Cameron McKenna’s recent survey of 100 financial services organisations showed that while most organisations are preparing hard to combat the Year 2000 problem, some may be taking insufficient steps to demonstrate their efforts to the FSA. For example, a significant number of the firms surveyed did not intend to submit their Year 2000 project plan to the FSA. Taking such a simple step might prove to be an effective way of giving comfort to the regulator that an organisation is taking adequate steps to deal with the problem.

As recently as March this year the press reported that the FSA had identified 12 companies where failure to be Y2K compliant could have a ‘high impact’ on consumers and the markets. However by mid-April, this figure of 12 high impact companies had been reduced to two, based on the reports provided by firms and the FSA’s supervisory judgements. The FSA have also emphasised that intensive and constructive dialogue with the institutions is continuing. It appears that the FSA is therefore adopting a “carrot and stick” approach - threatening to “name and shame” whilst providing support generally in achieving compliance. The example of the FSA is a good indication of the broader picture; much progress has clearly been made in addressing the Y2K issue. The benefits of working with other parties have been realised, and where disputes have arisen, settlements of some kind have been found.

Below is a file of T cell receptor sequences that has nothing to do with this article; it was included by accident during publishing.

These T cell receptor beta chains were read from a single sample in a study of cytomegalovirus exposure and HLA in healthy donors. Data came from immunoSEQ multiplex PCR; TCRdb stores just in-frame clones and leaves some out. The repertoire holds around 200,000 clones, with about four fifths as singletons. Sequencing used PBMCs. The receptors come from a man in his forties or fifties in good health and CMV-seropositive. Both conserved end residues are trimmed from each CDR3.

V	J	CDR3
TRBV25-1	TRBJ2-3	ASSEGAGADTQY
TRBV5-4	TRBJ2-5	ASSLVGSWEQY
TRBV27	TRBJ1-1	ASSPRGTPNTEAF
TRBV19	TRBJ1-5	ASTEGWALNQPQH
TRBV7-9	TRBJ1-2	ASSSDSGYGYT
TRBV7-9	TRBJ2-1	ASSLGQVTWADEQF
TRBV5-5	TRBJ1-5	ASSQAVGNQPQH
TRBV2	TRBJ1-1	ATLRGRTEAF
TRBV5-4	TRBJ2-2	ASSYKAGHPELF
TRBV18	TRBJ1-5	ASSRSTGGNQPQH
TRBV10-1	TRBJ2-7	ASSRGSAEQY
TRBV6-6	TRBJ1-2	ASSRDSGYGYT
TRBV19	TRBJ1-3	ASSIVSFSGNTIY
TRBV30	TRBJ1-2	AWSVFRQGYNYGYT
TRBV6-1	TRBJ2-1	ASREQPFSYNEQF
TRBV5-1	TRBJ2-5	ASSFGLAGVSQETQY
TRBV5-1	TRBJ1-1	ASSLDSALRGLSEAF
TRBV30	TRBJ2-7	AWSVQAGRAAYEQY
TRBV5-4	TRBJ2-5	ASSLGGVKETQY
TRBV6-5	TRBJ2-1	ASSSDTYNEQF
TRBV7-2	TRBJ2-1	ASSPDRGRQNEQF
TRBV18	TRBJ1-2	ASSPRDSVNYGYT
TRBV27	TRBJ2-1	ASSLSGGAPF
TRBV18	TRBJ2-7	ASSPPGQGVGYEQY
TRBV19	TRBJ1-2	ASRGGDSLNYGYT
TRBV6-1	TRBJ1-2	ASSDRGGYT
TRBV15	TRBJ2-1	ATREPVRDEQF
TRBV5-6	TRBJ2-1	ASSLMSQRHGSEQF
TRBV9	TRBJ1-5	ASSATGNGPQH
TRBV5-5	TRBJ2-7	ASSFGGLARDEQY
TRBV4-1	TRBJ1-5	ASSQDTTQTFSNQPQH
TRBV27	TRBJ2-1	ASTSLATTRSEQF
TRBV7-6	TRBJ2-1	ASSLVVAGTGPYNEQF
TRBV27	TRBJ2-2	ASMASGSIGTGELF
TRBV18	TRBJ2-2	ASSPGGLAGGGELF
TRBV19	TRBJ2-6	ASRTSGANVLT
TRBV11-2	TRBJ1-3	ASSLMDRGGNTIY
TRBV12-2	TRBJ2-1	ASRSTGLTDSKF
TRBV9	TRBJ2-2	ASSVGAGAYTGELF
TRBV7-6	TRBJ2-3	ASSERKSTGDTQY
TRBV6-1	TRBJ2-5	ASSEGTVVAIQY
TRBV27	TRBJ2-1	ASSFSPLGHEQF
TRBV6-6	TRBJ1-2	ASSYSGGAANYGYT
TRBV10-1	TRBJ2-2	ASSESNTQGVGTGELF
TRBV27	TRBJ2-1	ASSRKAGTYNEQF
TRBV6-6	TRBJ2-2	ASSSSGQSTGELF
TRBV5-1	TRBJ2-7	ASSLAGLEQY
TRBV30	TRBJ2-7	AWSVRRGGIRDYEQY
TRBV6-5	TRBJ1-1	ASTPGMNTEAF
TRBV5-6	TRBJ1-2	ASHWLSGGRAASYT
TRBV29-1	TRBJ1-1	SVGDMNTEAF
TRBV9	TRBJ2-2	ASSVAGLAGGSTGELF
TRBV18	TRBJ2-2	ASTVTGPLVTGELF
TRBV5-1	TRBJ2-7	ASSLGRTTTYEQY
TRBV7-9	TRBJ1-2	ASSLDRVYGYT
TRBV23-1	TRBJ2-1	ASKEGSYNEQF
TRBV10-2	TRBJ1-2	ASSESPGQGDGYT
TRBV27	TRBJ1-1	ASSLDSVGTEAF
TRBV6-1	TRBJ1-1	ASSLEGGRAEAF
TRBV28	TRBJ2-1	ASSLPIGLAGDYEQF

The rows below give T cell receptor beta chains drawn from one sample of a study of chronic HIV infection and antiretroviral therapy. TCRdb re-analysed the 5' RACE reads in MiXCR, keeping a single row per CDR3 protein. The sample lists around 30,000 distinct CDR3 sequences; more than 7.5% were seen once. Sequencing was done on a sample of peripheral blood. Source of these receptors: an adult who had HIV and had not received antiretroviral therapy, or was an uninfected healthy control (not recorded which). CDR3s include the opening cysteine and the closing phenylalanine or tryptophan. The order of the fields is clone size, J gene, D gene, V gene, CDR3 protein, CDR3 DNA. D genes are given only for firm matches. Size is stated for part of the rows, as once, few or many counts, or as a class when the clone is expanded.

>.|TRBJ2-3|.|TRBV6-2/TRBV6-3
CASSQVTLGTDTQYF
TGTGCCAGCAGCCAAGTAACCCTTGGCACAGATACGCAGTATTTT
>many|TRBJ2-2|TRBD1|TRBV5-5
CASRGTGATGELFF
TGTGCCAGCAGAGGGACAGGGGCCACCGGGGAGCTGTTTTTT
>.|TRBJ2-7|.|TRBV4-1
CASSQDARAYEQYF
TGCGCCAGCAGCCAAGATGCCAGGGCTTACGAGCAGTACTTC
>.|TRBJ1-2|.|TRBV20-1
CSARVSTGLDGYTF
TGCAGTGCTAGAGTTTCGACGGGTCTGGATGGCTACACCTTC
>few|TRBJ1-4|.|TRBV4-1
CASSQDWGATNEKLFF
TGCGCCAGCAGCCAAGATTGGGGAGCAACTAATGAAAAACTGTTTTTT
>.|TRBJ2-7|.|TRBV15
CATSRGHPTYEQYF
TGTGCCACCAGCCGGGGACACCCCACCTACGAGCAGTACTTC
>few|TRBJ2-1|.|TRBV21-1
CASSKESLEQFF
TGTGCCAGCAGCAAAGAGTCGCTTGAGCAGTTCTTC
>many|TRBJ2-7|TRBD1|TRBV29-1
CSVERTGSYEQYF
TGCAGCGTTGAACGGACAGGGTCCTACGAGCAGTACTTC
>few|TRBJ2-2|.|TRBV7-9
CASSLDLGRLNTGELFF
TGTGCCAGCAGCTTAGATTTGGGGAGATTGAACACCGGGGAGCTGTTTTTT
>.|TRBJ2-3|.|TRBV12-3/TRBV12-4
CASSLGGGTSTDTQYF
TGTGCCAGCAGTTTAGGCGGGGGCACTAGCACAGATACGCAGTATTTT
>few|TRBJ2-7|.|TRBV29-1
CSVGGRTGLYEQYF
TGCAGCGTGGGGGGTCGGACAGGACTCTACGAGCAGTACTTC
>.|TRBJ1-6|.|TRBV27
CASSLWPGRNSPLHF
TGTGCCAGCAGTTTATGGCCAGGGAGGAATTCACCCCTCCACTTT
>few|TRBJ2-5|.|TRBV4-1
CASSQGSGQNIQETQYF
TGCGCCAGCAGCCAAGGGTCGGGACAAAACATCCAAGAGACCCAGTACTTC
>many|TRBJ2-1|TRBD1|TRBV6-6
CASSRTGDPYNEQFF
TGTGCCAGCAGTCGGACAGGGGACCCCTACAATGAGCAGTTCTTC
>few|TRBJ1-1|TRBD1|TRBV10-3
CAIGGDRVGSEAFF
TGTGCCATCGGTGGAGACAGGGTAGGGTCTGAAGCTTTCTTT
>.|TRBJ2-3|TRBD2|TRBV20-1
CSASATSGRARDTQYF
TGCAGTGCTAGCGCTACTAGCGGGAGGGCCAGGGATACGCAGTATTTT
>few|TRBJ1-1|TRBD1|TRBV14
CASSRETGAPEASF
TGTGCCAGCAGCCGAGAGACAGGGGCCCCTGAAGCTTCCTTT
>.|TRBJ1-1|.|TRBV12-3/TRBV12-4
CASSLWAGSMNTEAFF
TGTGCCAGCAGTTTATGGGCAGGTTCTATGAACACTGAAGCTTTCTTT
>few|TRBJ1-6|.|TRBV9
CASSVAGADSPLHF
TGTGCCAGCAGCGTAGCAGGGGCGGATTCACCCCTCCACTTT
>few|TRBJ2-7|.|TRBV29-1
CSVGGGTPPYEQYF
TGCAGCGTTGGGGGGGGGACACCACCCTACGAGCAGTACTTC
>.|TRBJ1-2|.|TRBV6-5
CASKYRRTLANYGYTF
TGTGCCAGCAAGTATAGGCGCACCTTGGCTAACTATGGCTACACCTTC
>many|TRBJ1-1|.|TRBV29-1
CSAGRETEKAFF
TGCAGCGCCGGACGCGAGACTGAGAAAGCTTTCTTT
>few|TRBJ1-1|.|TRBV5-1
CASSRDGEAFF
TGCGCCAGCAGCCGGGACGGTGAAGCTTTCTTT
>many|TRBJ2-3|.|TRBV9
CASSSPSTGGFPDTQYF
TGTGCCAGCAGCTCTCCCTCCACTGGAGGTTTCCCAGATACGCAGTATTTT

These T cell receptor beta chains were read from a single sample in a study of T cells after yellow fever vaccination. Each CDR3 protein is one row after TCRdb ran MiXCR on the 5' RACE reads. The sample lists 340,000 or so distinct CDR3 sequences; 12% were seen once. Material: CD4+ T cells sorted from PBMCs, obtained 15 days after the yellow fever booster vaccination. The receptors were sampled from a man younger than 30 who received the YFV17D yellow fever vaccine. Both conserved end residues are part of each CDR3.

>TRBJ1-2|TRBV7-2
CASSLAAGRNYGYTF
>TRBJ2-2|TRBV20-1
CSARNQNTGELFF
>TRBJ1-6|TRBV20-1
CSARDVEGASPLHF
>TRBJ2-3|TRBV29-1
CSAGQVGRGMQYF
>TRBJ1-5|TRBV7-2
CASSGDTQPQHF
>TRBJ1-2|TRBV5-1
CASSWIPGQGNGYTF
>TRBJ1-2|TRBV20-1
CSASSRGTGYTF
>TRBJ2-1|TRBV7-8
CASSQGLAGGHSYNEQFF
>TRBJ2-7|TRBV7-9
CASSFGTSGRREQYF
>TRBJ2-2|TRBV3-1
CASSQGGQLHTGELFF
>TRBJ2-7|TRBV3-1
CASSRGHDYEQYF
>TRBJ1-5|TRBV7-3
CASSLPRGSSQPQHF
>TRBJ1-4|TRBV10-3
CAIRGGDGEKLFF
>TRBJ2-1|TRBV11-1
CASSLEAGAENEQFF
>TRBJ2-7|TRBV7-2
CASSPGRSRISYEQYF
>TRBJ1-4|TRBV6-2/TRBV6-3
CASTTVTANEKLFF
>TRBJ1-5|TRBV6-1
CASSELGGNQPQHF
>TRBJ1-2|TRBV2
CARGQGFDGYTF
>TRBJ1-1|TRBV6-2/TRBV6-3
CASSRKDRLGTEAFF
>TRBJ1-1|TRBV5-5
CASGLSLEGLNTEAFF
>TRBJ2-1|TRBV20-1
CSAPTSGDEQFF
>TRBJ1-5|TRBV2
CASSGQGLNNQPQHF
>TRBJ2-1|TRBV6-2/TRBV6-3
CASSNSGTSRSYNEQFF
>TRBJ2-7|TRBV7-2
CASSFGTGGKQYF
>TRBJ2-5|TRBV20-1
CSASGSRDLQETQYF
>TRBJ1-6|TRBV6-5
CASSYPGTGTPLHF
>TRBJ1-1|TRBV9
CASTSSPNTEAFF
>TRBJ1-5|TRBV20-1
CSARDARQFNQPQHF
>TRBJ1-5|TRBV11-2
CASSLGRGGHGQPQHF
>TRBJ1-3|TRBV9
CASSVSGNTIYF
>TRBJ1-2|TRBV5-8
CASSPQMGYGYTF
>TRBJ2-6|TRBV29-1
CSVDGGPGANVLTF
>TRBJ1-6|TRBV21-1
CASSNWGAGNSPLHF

However, the picture is not quite so rosy in the public sector. Action 2000 has invented a colour scheme to describe progress in making systems compliant. Blue indicates no risk of failure, amber some risk of disruption but containable, while red means there is serious risk of disruption to system. Nine per cent of police forces and NHS organisations are coded red, the rest are all amber. From the data that is available, there are also considered to be serious risks of non-compliance among fire brigades and local authorities. This is, perhaps, of particular concern, given the pressure that is likely to be put on these organisations at the time of the Millennium and its associated celebrations.

Some unexpected benefits